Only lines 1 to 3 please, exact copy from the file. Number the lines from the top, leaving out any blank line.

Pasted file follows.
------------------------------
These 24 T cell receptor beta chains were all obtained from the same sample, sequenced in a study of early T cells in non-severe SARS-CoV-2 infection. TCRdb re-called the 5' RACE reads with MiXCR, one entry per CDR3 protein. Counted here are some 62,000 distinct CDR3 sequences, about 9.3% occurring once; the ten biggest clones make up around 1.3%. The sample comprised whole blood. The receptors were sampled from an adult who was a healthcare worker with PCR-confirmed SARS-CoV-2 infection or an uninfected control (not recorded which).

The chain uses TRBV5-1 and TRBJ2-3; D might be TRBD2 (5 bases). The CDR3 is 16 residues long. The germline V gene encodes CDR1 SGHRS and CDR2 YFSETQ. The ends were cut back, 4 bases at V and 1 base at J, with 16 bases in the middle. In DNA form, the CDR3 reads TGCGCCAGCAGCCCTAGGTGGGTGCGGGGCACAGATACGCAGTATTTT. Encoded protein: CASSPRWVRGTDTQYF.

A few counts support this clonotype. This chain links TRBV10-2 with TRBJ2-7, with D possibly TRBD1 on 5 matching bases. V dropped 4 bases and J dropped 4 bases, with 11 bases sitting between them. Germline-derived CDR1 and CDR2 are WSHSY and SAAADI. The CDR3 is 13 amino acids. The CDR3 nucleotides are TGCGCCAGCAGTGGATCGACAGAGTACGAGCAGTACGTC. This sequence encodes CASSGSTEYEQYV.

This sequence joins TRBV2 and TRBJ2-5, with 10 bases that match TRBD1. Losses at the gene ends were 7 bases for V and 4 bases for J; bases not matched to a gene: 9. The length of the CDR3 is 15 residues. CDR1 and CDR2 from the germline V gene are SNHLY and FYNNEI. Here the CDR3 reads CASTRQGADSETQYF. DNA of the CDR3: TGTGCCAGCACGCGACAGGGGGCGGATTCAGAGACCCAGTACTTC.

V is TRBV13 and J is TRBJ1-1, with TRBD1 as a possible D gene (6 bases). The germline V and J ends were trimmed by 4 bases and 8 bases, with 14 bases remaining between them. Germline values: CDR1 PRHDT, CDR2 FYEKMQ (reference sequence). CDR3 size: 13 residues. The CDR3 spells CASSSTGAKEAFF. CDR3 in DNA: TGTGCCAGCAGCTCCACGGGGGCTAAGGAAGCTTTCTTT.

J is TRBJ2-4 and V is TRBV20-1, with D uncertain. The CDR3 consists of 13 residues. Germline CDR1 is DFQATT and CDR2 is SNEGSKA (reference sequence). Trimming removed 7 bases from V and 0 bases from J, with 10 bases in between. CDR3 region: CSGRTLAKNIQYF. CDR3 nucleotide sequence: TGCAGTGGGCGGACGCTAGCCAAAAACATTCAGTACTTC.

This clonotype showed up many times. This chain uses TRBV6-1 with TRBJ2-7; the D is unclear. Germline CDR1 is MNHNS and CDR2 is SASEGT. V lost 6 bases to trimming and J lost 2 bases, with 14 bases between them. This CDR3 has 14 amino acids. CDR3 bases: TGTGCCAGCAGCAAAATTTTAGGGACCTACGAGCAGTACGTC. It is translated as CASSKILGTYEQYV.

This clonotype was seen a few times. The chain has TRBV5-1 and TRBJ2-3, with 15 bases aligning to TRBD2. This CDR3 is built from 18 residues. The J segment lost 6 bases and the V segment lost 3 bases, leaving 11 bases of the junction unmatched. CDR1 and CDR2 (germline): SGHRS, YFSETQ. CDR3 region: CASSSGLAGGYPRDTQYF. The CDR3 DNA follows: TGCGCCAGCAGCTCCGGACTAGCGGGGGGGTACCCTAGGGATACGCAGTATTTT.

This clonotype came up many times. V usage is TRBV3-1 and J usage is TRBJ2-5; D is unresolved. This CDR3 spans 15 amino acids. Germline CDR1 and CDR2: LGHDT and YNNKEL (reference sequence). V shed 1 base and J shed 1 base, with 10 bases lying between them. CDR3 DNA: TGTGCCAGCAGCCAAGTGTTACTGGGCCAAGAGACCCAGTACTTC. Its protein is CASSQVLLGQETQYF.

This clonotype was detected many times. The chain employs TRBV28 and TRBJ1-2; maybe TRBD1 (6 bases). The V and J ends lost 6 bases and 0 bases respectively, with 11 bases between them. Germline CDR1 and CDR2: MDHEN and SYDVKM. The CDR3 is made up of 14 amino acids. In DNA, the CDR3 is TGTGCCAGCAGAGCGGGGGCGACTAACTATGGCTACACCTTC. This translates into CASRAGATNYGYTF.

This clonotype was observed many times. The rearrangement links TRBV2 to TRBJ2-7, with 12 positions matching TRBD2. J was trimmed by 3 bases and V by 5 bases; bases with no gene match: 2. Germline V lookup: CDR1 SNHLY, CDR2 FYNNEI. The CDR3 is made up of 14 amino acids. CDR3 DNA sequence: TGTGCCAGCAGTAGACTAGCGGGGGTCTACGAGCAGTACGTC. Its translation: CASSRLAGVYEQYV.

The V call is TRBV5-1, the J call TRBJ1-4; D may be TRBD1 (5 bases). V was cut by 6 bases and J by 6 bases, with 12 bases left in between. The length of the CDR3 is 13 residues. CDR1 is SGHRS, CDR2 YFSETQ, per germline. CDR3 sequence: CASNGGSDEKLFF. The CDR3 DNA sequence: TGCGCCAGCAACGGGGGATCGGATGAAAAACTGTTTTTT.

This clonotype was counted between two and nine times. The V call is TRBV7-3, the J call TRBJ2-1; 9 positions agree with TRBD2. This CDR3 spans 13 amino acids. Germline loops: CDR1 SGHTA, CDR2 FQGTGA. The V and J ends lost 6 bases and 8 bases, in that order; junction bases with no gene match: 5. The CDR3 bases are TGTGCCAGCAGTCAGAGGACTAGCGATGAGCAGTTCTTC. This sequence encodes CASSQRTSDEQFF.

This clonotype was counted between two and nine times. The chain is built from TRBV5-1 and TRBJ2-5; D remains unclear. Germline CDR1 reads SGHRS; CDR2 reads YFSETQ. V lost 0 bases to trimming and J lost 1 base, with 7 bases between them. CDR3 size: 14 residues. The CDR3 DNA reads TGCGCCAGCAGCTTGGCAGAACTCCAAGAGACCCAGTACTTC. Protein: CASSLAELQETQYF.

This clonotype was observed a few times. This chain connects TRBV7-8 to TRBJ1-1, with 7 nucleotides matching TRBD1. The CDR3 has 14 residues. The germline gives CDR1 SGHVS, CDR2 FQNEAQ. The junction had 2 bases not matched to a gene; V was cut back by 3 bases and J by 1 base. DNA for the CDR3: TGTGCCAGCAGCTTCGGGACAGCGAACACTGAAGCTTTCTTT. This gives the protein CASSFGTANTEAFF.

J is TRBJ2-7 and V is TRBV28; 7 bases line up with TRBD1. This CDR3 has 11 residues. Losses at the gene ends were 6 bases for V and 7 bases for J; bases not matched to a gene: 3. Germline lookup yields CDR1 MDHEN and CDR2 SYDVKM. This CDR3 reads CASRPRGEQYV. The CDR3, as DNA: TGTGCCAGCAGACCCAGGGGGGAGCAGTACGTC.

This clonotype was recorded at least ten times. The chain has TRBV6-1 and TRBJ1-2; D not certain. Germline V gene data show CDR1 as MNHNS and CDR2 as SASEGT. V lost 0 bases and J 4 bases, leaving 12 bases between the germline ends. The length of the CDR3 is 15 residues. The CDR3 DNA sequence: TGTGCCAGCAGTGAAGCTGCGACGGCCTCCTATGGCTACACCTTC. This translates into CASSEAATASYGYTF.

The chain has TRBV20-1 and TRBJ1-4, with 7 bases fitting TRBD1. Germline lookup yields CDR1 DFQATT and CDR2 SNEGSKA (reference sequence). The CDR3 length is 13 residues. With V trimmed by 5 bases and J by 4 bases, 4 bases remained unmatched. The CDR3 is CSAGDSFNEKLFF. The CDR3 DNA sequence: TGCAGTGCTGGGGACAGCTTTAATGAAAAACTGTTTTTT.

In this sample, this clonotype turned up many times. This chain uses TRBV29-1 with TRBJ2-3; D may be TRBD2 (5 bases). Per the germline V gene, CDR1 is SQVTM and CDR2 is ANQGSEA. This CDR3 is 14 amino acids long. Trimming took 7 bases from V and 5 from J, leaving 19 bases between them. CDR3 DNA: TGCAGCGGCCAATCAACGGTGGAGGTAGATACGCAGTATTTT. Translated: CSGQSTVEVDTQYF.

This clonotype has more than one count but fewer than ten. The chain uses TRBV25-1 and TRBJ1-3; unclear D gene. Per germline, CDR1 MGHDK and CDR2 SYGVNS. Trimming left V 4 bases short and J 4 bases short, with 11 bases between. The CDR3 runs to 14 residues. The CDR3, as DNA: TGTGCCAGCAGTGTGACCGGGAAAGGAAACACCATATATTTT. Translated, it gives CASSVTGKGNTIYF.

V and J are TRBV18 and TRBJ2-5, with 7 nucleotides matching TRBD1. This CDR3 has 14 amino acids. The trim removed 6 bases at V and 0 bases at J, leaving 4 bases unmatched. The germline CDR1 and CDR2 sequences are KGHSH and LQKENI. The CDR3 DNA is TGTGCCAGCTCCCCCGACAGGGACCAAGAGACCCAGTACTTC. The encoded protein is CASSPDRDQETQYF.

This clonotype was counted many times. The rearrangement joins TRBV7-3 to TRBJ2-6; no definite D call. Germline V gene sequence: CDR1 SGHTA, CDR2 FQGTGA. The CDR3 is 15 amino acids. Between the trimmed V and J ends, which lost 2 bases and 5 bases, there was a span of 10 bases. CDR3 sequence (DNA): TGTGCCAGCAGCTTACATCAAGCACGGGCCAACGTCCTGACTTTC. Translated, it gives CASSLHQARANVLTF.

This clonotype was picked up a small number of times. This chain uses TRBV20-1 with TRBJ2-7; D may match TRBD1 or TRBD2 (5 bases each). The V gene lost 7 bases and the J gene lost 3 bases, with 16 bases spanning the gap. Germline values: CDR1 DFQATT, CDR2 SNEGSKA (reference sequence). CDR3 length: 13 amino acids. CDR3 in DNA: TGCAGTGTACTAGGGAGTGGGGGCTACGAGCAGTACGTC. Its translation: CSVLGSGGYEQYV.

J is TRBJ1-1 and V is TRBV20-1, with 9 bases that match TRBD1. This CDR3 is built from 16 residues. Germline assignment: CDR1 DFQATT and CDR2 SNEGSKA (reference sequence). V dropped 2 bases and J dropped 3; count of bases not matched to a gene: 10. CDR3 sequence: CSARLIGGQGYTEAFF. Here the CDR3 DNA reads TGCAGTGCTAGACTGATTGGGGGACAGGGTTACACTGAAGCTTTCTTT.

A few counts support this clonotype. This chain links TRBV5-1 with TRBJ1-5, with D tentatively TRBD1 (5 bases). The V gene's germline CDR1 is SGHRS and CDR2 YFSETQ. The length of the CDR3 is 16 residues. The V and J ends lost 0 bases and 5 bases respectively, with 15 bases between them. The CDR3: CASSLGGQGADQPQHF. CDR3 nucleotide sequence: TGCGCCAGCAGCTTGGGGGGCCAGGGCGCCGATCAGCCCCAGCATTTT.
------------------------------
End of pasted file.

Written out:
These 24 T cell receptor beta chains were all obtained from the same sample, sequenced in a study of early T cells in non-severe SARS-CoV-2 infection. TCRdb re-called the 5' RACE reads with MiXCR, one entry per CDR3 protein. Counted here are some 62,000 distinct CDR3 sequences, about 9.3% occurring once; the ten biggest clones make up around 1.3%. The sample comprised whole blood. The receptors were sampled from an adult who was a healthcare worker with PCR-confirmed SARS-CoV-2 infection or an uninfected control (not recorded which).

The chain uses TRBV5-1 and TRBJ2-3; D might be TRBD2 (5 bases). The CDR3 is 16 residues long. The germline V gene encodes CDR1 SGHRS and CDR2 YFSETQ. The ends were cut back, 4 bases at V and 1 base at J, with 16 bases in the middle. In DNA form, the CDR3 reads TGCGCCAGCAGCCCTAGGTGGGTGCGGGGCACAGATACGCAGTATTTT. Encoded protein: CASSPRWVRGTDTQYF.

A few counts support this clonotype. This chain links TRBV10-2 with TRBJ2-7, with D possibly TRBD1 on 5 matching bases. V dropped 4 bases and J dropped 4 bases, with 11 bases sitting between them. Germline-derived CDR1 and CDR2 are WSHSY and SAAADI. The CDR3 is 13 amino acids. The CDR3 nucleotides are TGCGCCAGCAGTGGATCGACAGAGTACGAGCAGTACGTC. This sequence encodes CASSGSTEYEQYV.